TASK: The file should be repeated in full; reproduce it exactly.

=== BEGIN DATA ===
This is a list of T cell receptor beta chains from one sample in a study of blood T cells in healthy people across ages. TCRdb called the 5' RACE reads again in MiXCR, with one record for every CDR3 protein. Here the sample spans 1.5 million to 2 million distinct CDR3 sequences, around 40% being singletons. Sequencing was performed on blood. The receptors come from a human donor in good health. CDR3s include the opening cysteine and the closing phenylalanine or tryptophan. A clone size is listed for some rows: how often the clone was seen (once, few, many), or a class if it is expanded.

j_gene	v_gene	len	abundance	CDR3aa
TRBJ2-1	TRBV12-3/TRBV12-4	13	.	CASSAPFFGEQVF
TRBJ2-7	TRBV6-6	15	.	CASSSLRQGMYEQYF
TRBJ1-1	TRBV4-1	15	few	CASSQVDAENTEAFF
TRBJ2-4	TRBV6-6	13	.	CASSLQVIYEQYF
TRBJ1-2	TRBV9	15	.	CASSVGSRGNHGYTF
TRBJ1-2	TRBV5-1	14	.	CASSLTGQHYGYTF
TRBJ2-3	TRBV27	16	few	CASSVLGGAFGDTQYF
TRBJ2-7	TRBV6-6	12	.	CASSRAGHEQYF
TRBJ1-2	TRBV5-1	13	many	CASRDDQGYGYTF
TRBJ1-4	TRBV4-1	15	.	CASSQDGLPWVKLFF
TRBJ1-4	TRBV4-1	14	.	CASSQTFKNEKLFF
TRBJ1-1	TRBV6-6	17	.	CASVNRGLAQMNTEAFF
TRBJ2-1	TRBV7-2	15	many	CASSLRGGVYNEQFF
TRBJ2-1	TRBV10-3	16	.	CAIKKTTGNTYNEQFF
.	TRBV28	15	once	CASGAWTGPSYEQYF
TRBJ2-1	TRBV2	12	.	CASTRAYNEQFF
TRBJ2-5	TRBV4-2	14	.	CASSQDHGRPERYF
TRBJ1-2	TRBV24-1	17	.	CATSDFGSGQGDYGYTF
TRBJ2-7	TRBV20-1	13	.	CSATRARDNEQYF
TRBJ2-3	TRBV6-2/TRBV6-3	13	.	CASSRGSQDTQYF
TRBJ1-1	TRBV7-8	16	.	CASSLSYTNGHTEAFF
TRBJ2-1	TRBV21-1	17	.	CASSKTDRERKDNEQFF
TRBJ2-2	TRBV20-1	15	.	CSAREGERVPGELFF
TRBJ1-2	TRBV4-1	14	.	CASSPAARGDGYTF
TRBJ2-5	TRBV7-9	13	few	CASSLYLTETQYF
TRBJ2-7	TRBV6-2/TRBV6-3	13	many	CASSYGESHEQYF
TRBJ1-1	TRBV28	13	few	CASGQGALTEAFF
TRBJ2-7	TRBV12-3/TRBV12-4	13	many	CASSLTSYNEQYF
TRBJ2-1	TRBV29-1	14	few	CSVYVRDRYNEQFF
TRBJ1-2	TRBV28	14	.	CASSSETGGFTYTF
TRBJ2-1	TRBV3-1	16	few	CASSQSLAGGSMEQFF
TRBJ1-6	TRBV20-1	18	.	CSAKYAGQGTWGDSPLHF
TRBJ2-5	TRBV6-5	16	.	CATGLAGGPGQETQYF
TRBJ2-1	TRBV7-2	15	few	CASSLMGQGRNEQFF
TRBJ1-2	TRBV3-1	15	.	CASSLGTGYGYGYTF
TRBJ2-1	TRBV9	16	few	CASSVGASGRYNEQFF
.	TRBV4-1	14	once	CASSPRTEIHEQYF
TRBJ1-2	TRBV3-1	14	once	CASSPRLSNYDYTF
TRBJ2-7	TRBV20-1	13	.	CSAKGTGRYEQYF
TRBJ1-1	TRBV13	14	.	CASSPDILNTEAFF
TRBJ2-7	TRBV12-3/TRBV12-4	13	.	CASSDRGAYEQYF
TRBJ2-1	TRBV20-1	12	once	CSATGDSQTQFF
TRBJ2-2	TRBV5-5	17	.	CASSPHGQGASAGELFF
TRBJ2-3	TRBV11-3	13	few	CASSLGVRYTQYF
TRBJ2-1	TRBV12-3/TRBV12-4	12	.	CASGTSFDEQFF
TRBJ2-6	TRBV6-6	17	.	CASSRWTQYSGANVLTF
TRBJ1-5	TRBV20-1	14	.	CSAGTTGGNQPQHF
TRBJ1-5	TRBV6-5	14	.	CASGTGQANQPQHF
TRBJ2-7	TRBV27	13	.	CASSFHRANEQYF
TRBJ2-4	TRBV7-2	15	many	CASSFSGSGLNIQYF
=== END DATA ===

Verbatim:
This is a list of T cell receptor beta chains from one sample in a study of blood T cells in healthy people across ages. TCRdb called the 5' RACE reads again in MiXCR, with one record for every CDR3 protein. Here the sample spans 1.5 million to 2 million distinct CDR3 sequences, around 40% being singletons. Sequencing was performed on blood. The receptors come from a human donor in good health. CDR3s include the opening cysteine and the closing phenylalanine or tryptophan. A clone size is listed for some rows: how often the clone was seen (once, few, many), or a class if it is expanded.

j_gene	v_gene	len	abundance	CDR3aa
TRBJ2-1	TRBV12-3/TRBV12-4	13	.	CASSAPFFGEQVF
TRBJ2-7	TRBV6-6	15	.	CASSSLRQGMYEQYF
TRBJ1-1	TRBV4-1	15	few	CASSQVDAENTEAFF
TRBJ2-4	TRBV6-6	13	.	CASSLQVIYEQYF
TRBJ1-2	TRBV9	15	.	CASSVGSRGNHGYTF
TRBJ1-2	TRBV5-1	14	.	CASSLTGQHYGYTF
TRBJ2-3	TRBV27	16	few	CASSVLGGAFGDTQYF
TRBJ2-7	TRBV6-6	12	.	CASSRAGHEQYF
TRBJ1-2	TRBV5-1	13	many	CASRDDQGYGYTF
TRBJ1-4	TRBV4-1	15	.	CASSQDGLPWVKLFF
TRBJ1-4	TRBV4-1	14	.	CASSQTFKNEKLFF
TRBJ1-1	TRBV6-6	17	.	CASVNRGLAQMNTEAFF
TRBJ2-1	TRBV7-2	15	many	CASSLRGGVYNEQFF
TRBJ2-1	TRBV10-3	16	.	CAIKKTTGNTYNEQFF
.	TRBV28	15	once	CASGAWTGPSYEQYF
TRBJ2-1	TRBV2	12	.	CASTRAYNEQFF
TRBJ2-5	TRBV4-2	14	.	CASSQDHGRPERYF
TRBJ1-2	TRBV24-1	17	.	CATSDFGSGQGDYGYTF
TRBJ2-7	TRBV20-1	13	.	CSATRARDNEQYF
TRBJ2-3	TRBV6-2/TRBV6-3	13	.	CASSRGSQDTQYF
TRBJ1-1	TRBV7-8	16	.	CASSLSYTNGHTEAFF
TRBJ2-1	TRBV21-1	17	.	CASSKTDRERKDNEQFF
TRBJ2-2	TRBV20-1	15	.	CSAREGERVPGELFF
TRBJ1-2	TRBV4-1	14	.	CASSPAARGDGYTF
TRBJ2-5	TRBV7-9	13	few	CASSLYLTETQYF
TRBJ2-7	TRBV6-2/TRBV6-3	13	many	CASSYGESHEQYF
TRBJ1-1	TRBV28	13	few	CASGQGALTEAFF
TRBJ2-7	TRBV12-3/TRBV12-4	13	many	CASSLTSYNEQYF
TRBJ2-1	TRBV29-1	14	few	CSVYVRDRYNEQFF
TRBJ1-2	TRBV28	14	.	CASSSETGGFTYTF
TRBJ2-1	TRBV3-1	16	few	CASSQSLAGGSMEQFF
TRBJ1-6	TRBV20-1	18	.	CSAKYAGQGTWGDSPLHF
TRBJ2-5	TRBV6-5	16	.	CATGLAGGPGQETQYF
TRBJ2-1	TRBV7-2	15	few	CASSLMGQGRNEQFF
TRBJ1-2	TRBV3-1	15	.	CASSLGTGYGYGYTF
TRBJ2-1	TRBV9	16	few	CASSVGASGRYNEQFF
.	TRBV4-1	14	once	CASSPRTEIHEQYF
TRBJ1-2	TRBV3-1	14	once	CASSPRLSNYDYTF
TRBJ2-7	TRBV20-1	13	.	CSAKGTGRYEQYF
TRBJ1-1	TRBV13	14	.	CASSPDILNTEAFF
TRBJ2-7	TRBV12-3/TRBV12-4	13	.	CASSDRGAYEQYF
TRBJ2-1	TRBV20-1	12	once	CSATGDSQTQFF
TRBJ2-2	TRBV5-5	17	.	CASSPHGQGASAGELFF
TRBJ2-3	TRBV11-3	13	few	CASSLGVRYTQYF
TRBJ2-1	TRBV12-3/TRBV12-4	12	.	CASGTSFDEQFF
TRBJ2-6	TRBV6-6	17	.	CASSRWTQYSGANVLTF
TRBJ1-5	TRBV20-1	14	.	CSAGTTGGNQPQHF
TRBJ1-5	TRBV6-5	14	.	CASGTGQANQPQHF
TRBJ2-7	TRBV27	13	.	CASSFHRANEQYF
TRBJ2-4	TRBV7-2	15	many	CASSFSGSGLNIQYF